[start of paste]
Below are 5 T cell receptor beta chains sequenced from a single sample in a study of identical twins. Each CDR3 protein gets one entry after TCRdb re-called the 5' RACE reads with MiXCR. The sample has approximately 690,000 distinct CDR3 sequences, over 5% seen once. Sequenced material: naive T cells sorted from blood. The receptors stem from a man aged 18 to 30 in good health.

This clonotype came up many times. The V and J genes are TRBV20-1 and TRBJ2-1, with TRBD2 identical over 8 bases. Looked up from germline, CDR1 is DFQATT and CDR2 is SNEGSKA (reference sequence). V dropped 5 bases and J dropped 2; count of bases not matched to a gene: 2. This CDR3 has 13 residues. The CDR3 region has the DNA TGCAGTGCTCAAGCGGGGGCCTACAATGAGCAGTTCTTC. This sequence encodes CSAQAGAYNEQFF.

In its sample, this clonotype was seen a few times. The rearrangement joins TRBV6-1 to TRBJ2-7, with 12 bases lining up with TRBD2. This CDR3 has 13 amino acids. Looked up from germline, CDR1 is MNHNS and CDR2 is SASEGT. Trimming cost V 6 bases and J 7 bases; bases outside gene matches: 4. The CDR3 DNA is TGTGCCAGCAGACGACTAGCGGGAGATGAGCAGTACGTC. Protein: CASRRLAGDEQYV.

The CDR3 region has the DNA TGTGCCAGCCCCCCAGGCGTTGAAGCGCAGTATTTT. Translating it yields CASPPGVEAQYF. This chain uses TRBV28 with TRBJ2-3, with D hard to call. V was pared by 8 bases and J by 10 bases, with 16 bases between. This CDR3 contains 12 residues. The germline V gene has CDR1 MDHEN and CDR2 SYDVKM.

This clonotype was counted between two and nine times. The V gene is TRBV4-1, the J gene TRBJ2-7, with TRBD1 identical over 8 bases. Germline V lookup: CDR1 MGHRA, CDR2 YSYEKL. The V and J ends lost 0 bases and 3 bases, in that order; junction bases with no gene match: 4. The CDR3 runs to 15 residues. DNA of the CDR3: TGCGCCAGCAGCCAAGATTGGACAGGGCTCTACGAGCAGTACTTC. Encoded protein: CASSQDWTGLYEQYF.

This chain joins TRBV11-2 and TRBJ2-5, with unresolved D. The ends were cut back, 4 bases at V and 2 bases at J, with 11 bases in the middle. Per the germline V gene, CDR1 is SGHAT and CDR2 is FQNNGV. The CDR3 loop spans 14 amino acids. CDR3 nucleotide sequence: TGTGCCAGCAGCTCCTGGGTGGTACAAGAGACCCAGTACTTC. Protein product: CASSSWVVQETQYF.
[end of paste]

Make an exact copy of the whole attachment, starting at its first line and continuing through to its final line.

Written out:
Below are 5 T cell receptor beta chains sequenced from a single sample in a study of identical twins. Each CDR3 protein gets one entry after TCRdb re-called the 5' RACE reads with MiXCR. The sample has approximately 690,000 distinct CDR3 sequences, over 5% seen once. Sequenced material: naive T cells sorted from blood. The receptors stem from a man aged 18 to 30 in good health.

This clonotype came up many times. The V and J genes are TRBV20-1 and TRBJ2-1, with TRBD2 identical over 8 bases. Looked up from germline, CDR1 is DFQATT and CDR2 is SNEGSKA (reference sequence). V dropped 5 bases and J dropped 2; count of bases not matched to a gene: 2. This CDR3 has 13 residues. The CDR3 region has the DNA TGCAGTGCTCAAGCGGGGGCCTACAATGAGCAGTTCTTC. This sequence encodes CSAQAGAYNEQFF.

In its sample, this clonotype was seen a few times. The rearrangement joins TRBV6-1 to TRBJ2-7, with 12 bases lining up with TRBD2. This CDR3 has 13 amino acids. Looked up from germline, CDR1 is MNHNS and CDR2 is SASEGT. Trimming cost V 6 bases and J 7 bases; bases outside gene matches: 4. The CDR3 DNA is TGTGCCAGCAGACGACTAGCGGGAGATGAGCAGTACGTC. Protein: CASRRLAGDEQYV.

The CDR3 region has the DNA TGTGCCAGCCCCCCAGGCGTTGAAGCGCAGTATTTT. Translating it yields CASPPGVEAQYF. This chain uses TRBV28 with TRBJ2-3, with D hard to call. V was pared by 8 bases and J by 10 bases, with 16 bases between. This CDR3 contains 12 residues. The germline V gene has CDR1 MDHEN and CDR2 SYDVKM.

This clonotype was counted between two and nine times. The V gene is TRBV4-1, the J gene TRBJ2-7, with TRBD1 identical over 8 bases. Germline V lookup: CDR1 MGHRA, CDR2 YSYEKL. The V and J ends lost 0 bases and 3 bases, in that order; junction bases with no gene match: 4. The CDR3 runs to 15 residues. DNA of the CDR3: TGCGCCAGCAGCCAAGATTGGACAGGGCTCTACGAGCAGTACTTC. Encoded protein: CASSQDWTGLYEQYF.

This chain joins TRBV11-2 and TRBJ2-5, with unresolved D. The ends were cut back, 4 bases at V and 2 bases at J, with 11 bases in the middle. Per the germline V gene, CDR1 is SGHAT and CDR2 is FQNNGV. The CDR3 loop spans 14 amino acids. CDR3 nucleotide sequence: TGTGCCAGCAGCTCCTGGGTGGTACAAGAGACCCAGTACTTC. Protein product: CASSSWVVQETQYF.